Flying away to Inle Lake

Upon leaving the Sanctuary Ananda, our driver took us to the airport for our flight to Inle Lake.  It took about an hour to get there and we enjoyed seeing a bit more of Mandalay.  When we arrived, we were helped with our luggage into the airport and as soon as we stepped up to the desk to wait in line, a young man took our luggage and our passports and proceeded to get our boarding passes for us.  I am not sure if he was part of our tour company, actually the same thing happened to us at the Yangon Airport when we left for Taiwan and Los Angeles.  We were there in plenty of time so we went to the gate.  We were confused about the gate number because the boarding pass didn’t tell us what it was.  We waited for a while and then I went back out to ask at the desk and of course had to go through security again.  We were sitting in the right place.  Our plane was pretty much on time and we boarded and found our seats.  We were served brunch even though it was not much more than an hour flight.

We waited for our luggage and they were the last to come off.  We found our guide right away.  She was really cute and very personable.  She made the tour about us and what we wanted to do. The town near the airport is called Pindaya. It is the town nearest to Inle Lake.

Handmade Paper 

Not too far from the airport, was the Shan Paper and Umbrella Workshop.  Our guide, whose name is Yay Lar, suggested we stop and see how paper and umbrellas were made at a local family- run workshop.

The whole manufacturing process is lengthy but here is a short version of how paper is made:  The fibers of the mulberry tree are dipped in water then plastered in a wood fire with a mixture of wood ash or clay for more than 5 hours.  The paper dough is beaten with a wooden mallet for several minutes  Later, a bamboo frame covered with a fine cotton fabric (coated with oil) is settled at the bottom of a tank filled with water.  The pulp is diluted in the water and distributed equally on the canvas.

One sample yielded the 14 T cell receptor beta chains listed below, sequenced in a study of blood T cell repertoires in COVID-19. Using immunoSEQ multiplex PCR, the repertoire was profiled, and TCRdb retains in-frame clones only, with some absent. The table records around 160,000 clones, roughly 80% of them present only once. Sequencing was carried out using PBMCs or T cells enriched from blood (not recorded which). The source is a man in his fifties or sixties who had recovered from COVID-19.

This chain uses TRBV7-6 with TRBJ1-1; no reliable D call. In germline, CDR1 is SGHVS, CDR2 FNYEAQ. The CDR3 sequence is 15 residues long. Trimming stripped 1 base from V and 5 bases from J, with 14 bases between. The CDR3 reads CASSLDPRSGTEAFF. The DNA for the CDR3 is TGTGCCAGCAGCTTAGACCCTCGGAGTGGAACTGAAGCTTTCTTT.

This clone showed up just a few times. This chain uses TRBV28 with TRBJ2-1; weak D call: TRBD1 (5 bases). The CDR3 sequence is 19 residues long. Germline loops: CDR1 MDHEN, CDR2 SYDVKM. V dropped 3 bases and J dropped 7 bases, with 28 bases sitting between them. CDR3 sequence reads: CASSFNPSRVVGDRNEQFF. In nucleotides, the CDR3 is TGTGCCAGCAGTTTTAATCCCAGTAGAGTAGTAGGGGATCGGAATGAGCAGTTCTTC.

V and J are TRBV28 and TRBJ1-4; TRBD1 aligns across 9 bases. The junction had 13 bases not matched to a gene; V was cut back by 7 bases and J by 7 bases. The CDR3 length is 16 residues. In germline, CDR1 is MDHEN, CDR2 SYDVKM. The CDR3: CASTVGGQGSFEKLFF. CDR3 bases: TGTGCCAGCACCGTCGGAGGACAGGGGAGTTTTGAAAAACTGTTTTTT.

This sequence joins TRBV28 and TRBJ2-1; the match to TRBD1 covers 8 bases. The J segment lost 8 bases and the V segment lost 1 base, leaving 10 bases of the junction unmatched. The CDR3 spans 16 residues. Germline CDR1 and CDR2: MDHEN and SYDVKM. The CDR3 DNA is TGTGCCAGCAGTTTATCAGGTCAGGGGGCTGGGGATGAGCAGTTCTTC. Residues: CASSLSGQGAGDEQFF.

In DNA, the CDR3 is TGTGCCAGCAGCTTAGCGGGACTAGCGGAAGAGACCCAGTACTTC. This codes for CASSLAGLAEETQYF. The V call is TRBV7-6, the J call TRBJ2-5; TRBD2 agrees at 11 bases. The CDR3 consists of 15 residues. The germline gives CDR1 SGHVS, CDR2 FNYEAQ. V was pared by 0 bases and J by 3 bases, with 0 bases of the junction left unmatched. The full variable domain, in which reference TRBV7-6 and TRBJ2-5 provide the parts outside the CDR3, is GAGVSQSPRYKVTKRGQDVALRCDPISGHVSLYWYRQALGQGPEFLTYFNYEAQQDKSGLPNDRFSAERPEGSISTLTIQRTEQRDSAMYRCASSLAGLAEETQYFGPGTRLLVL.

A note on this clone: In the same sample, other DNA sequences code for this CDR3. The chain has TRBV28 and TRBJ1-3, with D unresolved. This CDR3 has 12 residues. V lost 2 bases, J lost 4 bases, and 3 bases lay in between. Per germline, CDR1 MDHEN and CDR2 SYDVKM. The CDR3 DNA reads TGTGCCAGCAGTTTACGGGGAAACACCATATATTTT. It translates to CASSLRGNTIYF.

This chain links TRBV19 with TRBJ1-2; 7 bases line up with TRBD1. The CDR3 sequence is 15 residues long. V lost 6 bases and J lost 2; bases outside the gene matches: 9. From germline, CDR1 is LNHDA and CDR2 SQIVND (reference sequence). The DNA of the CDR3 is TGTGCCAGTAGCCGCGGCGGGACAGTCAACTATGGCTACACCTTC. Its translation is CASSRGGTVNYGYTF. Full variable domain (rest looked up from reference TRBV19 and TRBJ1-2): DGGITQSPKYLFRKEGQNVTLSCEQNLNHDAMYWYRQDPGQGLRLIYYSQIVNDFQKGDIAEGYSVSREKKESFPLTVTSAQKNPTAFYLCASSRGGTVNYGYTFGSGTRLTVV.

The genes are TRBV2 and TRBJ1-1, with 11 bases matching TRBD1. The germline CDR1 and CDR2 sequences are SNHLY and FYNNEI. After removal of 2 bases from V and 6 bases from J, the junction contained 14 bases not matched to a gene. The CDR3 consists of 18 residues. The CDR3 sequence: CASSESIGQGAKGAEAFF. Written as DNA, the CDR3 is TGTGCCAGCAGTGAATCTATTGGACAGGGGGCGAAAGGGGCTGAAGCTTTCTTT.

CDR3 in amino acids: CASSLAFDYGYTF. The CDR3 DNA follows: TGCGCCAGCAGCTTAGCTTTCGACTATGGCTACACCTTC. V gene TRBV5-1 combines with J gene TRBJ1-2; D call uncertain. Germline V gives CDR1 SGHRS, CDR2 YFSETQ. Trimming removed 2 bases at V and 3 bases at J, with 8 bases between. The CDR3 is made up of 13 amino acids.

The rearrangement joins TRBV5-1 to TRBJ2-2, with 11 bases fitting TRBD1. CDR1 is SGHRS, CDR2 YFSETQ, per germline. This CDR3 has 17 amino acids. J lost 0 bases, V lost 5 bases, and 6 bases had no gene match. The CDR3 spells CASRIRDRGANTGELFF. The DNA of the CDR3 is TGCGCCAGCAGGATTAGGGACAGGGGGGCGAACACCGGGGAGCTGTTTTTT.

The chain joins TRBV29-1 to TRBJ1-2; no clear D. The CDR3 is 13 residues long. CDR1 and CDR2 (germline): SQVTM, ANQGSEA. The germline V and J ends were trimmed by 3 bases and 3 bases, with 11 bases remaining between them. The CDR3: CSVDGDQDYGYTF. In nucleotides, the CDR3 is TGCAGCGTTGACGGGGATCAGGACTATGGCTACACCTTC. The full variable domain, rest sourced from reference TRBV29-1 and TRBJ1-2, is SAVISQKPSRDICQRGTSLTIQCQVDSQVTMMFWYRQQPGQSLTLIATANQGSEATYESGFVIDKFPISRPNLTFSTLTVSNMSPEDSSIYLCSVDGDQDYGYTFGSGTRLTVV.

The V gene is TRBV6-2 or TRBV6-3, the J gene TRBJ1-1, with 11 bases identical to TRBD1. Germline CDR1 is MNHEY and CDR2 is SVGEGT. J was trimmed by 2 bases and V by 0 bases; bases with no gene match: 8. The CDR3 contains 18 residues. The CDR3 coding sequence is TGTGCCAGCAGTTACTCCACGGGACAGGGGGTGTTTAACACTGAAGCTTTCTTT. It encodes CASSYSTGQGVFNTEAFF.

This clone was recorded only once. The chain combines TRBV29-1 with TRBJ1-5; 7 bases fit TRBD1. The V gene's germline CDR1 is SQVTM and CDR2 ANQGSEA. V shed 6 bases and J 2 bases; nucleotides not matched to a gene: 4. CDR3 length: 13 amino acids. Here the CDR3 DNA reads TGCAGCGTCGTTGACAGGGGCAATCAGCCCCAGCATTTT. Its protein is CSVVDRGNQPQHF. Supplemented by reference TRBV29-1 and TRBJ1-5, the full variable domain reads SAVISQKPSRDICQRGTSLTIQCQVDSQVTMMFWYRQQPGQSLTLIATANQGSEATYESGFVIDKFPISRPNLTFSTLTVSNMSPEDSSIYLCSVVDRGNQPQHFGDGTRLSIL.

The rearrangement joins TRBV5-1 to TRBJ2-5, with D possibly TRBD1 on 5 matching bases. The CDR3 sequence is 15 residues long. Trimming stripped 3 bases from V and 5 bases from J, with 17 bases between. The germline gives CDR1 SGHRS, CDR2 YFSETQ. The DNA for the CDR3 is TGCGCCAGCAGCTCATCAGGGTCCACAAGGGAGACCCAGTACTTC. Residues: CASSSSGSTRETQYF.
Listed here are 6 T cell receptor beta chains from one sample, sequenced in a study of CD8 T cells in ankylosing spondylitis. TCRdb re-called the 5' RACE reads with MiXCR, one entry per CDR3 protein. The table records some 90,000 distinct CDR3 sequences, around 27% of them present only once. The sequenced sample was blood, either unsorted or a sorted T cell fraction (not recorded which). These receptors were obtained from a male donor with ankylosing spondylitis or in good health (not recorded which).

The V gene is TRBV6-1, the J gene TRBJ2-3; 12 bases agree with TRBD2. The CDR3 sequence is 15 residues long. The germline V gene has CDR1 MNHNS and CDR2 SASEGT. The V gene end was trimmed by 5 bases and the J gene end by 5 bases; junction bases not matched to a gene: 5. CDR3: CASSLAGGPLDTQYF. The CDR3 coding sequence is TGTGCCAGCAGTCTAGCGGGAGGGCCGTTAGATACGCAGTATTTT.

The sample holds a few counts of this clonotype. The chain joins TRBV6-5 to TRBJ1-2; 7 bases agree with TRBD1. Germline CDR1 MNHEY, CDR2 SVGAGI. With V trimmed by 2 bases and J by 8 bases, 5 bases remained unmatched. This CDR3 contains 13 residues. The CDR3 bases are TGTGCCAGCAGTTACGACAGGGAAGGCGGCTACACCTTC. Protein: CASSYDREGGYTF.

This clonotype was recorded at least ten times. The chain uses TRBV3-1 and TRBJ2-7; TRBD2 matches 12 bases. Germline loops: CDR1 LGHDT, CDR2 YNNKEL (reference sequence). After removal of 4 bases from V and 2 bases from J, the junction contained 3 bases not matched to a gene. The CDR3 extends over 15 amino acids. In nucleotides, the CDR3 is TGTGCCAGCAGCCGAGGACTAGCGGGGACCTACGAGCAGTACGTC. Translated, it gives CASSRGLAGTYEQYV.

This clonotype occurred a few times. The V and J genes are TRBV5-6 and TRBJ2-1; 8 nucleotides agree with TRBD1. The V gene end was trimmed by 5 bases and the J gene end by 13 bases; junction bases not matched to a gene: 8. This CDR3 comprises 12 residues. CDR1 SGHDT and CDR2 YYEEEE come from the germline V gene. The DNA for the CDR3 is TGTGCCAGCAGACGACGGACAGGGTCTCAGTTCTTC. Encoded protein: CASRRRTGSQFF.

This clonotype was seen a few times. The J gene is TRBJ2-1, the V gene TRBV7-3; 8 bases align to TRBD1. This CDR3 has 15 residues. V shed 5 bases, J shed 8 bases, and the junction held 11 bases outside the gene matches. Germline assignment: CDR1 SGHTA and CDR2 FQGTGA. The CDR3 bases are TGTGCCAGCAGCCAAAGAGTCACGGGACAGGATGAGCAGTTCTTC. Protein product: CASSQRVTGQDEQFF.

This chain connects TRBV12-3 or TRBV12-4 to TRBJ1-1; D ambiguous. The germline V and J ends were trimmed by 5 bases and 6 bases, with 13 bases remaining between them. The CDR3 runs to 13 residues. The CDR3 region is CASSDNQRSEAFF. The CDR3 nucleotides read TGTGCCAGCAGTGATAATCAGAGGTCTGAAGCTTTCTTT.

The frame is pulled out from the water tank while the pulp of paper stays on the cotton canvas.  The frame and pulp of paper take hours to dry in the sun and finally the pulp will be transformed into paper.

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Bamboo Umbrellas

The owner of the shop, then showed us how he made the bamboo umbrellas.  Every piece of the umbrella is made by hand from the bamboo handle to the paper sheets on the umbrella frame. The process has many steps and is a fairly intricate.  It takes a long time to produce each piece. Different parts of the final product are produced by different family members and assembled in the end to create umbrellas in a variety of colors, patterns and sizes.

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A really huge handmade bamboo umbrella

This will be a short post as the next one will show the sights that we saw as we sped across Inle Lake.



3 thoughts

  1. Paper making there seems like a long, arduous process but it sure turns out a beautiful product. Thanks for the lesson. I can’t imagine that they receive any where near the amount of money they should for the time they put in to make an umbrella as beautiful!!!


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